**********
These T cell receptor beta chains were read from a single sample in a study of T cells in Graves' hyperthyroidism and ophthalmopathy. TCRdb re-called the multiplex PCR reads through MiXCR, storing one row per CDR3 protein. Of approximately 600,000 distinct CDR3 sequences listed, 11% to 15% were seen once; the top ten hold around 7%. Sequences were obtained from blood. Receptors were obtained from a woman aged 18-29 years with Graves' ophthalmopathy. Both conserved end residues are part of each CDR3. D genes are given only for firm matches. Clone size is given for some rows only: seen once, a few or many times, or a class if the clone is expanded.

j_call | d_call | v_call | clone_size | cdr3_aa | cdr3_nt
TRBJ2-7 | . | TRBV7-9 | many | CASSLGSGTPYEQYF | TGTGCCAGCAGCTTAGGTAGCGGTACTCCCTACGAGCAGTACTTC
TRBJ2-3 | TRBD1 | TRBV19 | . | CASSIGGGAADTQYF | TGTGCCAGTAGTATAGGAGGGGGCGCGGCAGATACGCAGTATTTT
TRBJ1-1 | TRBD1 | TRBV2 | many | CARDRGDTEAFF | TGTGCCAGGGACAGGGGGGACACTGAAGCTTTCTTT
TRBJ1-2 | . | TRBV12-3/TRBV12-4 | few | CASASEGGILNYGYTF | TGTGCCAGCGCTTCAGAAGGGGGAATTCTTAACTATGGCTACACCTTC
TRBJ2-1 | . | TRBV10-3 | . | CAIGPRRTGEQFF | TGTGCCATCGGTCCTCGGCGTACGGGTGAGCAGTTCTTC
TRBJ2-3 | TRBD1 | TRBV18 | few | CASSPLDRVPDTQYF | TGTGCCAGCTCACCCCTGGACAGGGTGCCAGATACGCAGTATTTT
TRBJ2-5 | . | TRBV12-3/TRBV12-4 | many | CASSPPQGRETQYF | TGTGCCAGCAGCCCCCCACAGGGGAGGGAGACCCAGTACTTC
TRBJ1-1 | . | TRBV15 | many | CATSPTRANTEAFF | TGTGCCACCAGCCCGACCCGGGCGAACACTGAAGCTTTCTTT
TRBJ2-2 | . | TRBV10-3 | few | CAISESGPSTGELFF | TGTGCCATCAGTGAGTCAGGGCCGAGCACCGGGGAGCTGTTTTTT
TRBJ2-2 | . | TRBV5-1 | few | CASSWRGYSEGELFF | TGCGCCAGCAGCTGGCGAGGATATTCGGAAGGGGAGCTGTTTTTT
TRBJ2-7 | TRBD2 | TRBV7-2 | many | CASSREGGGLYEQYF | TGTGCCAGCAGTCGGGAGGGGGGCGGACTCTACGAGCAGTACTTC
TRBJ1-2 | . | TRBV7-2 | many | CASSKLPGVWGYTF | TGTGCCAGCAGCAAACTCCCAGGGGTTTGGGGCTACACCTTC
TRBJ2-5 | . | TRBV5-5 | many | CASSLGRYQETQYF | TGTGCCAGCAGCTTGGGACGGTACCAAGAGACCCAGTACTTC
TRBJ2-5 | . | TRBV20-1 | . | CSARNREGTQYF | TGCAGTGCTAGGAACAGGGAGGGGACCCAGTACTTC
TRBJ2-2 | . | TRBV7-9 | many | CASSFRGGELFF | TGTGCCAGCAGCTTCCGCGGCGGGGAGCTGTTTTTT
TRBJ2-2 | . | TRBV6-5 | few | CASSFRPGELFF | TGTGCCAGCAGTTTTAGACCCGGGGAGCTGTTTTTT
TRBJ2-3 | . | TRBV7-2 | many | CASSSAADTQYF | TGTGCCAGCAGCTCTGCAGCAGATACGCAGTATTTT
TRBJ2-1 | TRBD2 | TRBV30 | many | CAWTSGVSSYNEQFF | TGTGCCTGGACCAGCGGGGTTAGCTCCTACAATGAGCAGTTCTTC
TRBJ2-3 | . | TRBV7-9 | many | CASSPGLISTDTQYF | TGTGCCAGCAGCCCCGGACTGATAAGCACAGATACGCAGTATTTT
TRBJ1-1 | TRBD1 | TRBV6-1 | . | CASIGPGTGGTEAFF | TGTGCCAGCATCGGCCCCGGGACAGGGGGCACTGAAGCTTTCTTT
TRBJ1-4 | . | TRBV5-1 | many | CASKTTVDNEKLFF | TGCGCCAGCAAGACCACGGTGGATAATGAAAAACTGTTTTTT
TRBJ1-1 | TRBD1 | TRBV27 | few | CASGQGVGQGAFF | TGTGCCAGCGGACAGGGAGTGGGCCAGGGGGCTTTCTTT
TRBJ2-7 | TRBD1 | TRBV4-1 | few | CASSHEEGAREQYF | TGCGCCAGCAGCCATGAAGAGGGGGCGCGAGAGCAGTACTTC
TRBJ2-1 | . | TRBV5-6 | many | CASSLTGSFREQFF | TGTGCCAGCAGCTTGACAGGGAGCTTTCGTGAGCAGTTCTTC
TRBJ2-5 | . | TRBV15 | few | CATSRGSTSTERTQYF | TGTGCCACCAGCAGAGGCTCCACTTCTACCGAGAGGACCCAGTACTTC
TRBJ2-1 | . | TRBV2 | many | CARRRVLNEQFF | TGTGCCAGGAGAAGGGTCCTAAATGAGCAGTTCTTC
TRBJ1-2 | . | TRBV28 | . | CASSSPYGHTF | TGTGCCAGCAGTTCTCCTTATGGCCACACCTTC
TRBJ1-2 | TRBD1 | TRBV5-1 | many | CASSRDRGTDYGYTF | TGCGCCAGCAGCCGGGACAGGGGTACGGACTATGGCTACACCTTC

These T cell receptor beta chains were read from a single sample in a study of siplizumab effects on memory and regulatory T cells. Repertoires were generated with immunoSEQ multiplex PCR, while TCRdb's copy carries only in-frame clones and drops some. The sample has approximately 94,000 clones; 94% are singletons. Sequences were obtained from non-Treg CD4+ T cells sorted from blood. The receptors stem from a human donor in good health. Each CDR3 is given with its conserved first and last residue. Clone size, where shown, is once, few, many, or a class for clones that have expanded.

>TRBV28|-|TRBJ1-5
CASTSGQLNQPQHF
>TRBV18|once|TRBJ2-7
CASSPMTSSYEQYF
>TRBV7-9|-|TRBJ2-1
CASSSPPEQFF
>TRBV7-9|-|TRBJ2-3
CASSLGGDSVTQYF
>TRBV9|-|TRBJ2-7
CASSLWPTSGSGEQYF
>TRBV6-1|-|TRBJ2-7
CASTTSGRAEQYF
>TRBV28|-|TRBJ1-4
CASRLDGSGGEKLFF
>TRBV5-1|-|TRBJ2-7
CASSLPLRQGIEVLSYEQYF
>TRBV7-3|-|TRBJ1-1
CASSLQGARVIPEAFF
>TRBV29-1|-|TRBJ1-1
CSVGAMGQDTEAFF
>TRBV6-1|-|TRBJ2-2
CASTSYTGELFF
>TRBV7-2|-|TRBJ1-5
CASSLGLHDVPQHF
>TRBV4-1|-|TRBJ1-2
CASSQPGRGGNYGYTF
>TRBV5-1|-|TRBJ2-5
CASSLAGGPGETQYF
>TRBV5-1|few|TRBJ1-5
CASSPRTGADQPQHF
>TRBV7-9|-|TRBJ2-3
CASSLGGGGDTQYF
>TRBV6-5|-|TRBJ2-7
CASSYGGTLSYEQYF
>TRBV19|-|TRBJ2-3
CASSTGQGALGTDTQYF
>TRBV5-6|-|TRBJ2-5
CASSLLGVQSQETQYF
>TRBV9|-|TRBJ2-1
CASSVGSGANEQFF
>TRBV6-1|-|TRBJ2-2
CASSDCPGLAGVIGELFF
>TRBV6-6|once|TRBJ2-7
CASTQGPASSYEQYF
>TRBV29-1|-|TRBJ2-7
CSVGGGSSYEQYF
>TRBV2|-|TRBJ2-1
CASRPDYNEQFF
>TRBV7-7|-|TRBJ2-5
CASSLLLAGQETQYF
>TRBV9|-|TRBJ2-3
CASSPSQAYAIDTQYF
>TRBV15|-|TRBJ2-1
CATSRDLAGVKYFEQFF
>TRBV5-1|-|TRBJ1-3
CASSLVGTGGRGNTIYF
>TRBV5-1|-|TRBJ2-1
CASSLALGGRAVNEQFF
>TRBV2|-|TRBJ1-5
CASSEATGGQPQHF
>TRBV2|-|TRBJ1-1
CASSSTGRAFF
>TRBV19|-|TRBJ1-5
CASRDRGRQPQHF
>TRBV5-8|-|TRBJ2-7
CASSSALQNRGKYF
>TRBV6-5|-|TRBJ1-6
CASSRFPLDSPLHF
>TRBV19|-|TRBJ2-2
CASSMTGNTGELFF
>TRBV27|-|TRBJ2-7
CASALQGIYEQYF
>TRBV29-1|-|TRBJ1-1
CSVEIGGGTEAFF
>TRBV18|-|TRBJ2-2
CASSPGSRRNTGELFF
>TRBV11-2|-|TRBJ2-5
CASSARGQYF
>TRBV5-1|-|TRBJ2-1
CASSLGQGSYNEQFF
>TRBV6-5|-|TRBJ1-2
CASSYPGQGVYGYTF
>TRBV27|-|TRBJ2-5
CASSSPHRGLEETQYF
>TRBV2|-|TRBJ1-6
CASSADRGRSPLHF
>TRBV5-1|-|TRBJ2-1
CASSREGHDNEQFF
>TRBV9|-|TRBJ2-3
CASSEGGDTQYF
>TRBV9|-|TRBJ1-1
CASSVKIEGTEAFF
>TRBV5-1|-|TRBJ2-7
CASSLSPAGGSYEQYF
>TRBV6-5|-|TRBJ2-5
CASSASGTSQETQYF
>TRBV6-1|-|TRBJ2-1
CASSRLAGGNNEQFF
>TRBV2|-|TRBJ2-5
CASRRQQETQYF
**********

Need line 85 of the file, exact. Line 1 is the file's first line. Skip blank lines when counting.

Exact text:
CATSRDLAGVKYFEQFF